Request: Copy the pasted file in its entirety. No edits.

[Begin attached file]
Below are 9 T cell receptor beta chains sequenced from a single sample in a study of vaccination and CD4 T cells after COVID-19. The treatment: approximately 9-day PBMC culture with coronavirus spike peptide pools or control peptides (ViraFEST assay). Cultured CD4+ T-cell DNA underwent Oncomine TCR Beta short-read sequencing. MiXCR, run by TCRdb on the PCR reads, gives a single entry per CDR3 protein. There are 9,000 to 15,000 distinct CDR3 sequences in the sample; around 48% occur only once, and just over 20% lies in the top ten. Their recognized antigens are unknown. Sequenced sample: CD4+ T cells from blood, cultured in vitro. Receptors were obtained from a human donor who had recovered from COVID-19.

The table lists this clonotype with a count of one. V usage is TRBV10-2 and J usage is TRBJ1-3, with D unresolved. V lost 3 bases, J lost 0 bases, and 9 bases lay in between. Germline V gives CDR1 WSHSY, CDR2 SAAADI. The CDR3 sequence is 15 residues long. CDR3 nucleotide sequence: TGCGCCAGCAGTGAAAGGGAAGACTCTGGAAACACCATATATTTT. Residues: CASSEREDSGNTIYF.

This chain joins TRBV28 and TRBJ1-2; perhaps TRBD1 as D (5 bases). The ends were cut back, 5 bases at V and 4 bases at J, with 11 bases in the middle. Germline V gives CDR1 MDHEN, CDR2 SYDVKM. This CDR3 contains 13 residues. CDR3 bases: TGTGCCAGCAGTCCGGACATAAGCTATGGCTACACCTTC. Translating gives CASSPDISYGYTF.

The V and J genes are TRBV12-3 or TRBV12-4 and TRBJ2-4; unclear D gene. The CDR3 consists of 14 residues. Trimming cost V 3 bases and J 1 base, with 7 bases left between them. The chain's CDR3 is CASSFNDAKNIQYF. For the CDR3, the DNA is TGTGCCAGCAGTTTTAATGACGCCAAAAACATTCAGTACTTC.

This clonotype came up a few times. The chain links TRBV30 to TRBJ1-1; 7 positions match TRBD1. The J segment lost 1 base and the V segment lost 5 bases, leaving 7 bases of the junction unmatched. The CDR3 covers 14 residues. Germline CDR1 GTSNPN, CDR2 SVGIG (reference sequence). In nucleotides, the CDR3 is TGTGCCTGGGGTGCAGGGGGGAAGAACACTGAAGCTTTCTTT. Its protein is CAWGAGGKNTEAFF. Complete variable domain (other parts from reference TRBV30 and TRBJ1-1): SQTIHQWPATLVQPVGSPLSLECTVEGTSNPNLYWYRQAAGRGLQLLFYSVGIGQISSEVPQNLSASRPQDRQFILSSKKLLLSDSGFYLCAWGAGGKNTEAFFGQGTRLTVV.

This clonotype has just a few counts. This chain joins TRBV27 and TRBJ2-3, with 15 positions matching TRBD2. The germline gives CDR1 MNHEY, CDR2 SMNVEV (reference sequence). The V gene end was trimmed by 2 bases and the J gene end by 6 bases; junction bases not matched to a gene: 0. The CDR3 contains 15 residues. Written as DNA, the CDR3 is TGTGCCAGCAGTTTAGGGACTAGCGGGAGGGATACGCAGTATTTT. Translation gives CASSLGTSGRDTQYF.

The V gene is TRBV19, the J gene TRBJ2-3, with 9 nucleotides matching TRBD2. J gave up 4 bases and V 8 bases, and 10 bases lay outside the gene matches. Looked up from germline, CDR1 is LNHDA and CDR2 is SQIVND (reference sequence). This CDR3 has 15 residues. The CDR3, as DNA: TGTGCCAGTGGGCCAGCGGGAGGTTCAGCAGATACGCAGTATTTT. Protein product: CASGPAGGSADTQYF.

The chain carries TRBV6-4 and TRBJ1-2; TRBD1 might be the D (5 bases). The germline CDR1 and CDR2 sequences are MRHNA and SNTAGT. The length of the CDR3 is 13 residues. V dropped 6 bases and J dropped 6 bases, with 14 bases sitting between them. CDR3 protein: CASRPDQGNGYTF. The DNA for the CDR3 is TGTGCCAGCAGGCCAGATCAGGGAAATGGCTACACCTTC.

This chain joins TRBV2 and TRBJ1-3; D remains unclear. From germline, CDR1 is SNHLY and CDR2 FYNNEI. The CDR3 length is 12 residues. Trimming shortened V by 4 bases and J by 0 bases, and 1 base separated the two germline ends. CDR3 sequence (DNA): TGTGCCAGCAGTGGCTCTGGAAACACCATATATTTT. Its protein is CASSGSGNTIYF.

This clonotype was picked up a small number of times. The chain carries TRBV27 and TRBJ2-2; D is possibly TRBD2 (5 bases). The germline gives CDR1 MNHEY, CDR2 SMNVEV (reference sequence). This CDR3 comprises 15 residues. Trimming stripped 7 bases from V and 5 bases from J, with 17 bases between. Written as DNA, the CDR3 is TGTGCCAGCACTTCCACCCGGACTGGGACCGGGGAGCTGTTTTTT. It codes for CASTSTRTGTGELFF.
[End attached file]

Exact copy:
Below are 9 T cell receptor beta chains sequenced from a single sample in a study of vaccination and CD4 T cells after COVID-19. The treatment: approximately 9-day PBMC culture with coronavirus spike peptide pools or control peptides (ViraFEST assay). Cultured CD4+ T-cell DNA underwent Oncomine TCR Beta short-read sequencing. MiXCR, run by TCRdb on the PCR reads, gives a single entry per CDR3 protein. There are 9,000 to 15,000 distinct CDR3 sequences in the sample; around 48% occur only once, and just over 20% lies in the top ten. Their recognized antigens are unknown. Sequenced sample: CD4+ T cells from blood, cultured in vitro. Receptors were obtained from a human donor who had recovered from COVID-19.

The table lists this clonotype with a count of one. V usage is TRBV10-2 and J usage is TRBJ1-3, with D unresolved. V lost 3 bases, J lost 0 bases, and 9 bases lay in between. Germline V gives CDR1 WSHSY, CDR2 SAAADI. The CDR3 sequence is 15 residues long. CDR3 nucleotide sequence: TGCGCCAGCAGTGAAAGGGAAGACTCTGGAAACACCATATATTTT. Residues: CASSEREDSGNTIYF.

This chain joins TRBV28 and TRBJ1-2; perhaps TRBD1 as D (5 bases). The ends were cut back, 5 bases at V and 4 bases at J, with 11 bases in the middle. Germline V gives CDR1 MDHEN, CDR2 SYDVKM. This CDR3 contains 13 residues. CDR3 bases: TGTGCCAGCAGTCCGGACATAAGCTATGGCTACACCTTC. Translating gives CASSPDISYGYTF.

The V and J genes are TRBV12-3 or TRBV12-4 and TRBJ2-4; unclear D gene. The CDR3 consists of 14 residues. Trimming cost V 3 bases and J 1 base, with 7 bases left between them. The chain's CDR3 is CASSFNDAKNIQYF. For the CDR3, the DNA is TGTGCCAGCAGTTTTAATGACGCCAAAAACATTCAGTACTTC.

This clonotype came up a few times. The chain links TRBV30 to TRBJ1-1; 7 positions match TRBD1. The J segment lost 1 base and the V segment lost 5 bases, leaving 7 bases of the junction unmatched. The CDR3 covers 14 residues. Germline CDR1 GTSNPN, CDR2 SVGIG (reference sequence). In nucleotides, the CDR3 is TGTGCCTGGGGTGCAGGGGGGAAGAACACTGAAGCTTTCTTT. Its protein is CAWGAGGKNTEAFF. Complete variable domain (other parts from reference TRBV30 and TRBJ1-1): SQTIHQWPATLVQPVGSPLSLECTVEGTSNPNLYWYRQAAGRGLQLLFYSVGIGQISSEVPQNLSASRPQDRQFILSSKKLLLSDSGFYLCAWGAGGKNTEAFFGQGTRLTVV.

This clonotype has just a few counts. This chain joins TRBV27 and TRBJ2-3, with 15 positions matching TRBD2. The germline gives CDR1 MNHEY, CDR2 SMNVEV (reference sequence). The V gene end was trimmed by 2 bases and the J gene end by 6 bases; junction bases not matched to a gene: 0. The CDR3 contains 15 residues. Written as DNA, the CDR3 is TGTGCCAGCAGTTTAGGGACTAGCGGGAGGGATACGCAGTATTTT. Translation gives CASSLGTSGRDTQYF.

The V gene is TRBV19, the J gene TRBJ2-3, with 9 nucleotides matching TRBD2. J gave up 4 bases and V 8 bases, and 10 bases lay outside the gene matches. Looked up from germline, CDR1 is LNHDA and CDR2 is SQIVND (reference sequence). This CDR3 has 15 residues. The CDR3, as DNA: TGTGCCAGTGGGCCAGCGGGAGGTTCAGCAGATACGCAGTATTTT. Protein product: CASGPAGGSADTQYF.

The chain carries TRBV6-4 and TRBJ1-2; TRBD1 might be the D (5 bases). The germline CDR1 and CDR2 sequences are MRHNA and SNTAGT. The length of the CDR3 is 13 residues. V dropped 6 bases and J dropped 6 bases, with 14 bases sitting between them. CDR3 protein: CASRPDQGNGYTF. The DNA for the CDR3 is TGTGCCAGCAGGCCAGATCAGGGAAATGGCTACACCTTC.

This chain joins TRBV2 and TRBJ1-3; D remains unclear. From germline, CDR1 is SNHLY and CDR2 FYNNEI. The CDR3 length is 12 residues. Trimming shortened V by 4 bases and J by 0 bases, and 1 base separated the two germline ends. CDR3 sequence (DNA): TGTGCCAGCAGTGGCTCTGGAAACACCATATATTTT. Its protein is CASSGSGNTIYF.

This clonotype was picked up a small number of times. The chain carries TRBV27 and TRBJ2-2; D is possibly TRBD2 (5 bases). The germline gives CDR1 MNHEY, CDR2 SMNVEV (reference sequence). This CDR3 comprises 15 residues. Trimming stripped 7 bases from V and 5 bases from J, with 17 bases between. Written as DNA, the CDR3 is TGTGCCAGCACTTCCACCCGGACTGGGACCGGGGAGCTGTTTTTT. It codes for CASTSTRTGTGELFF.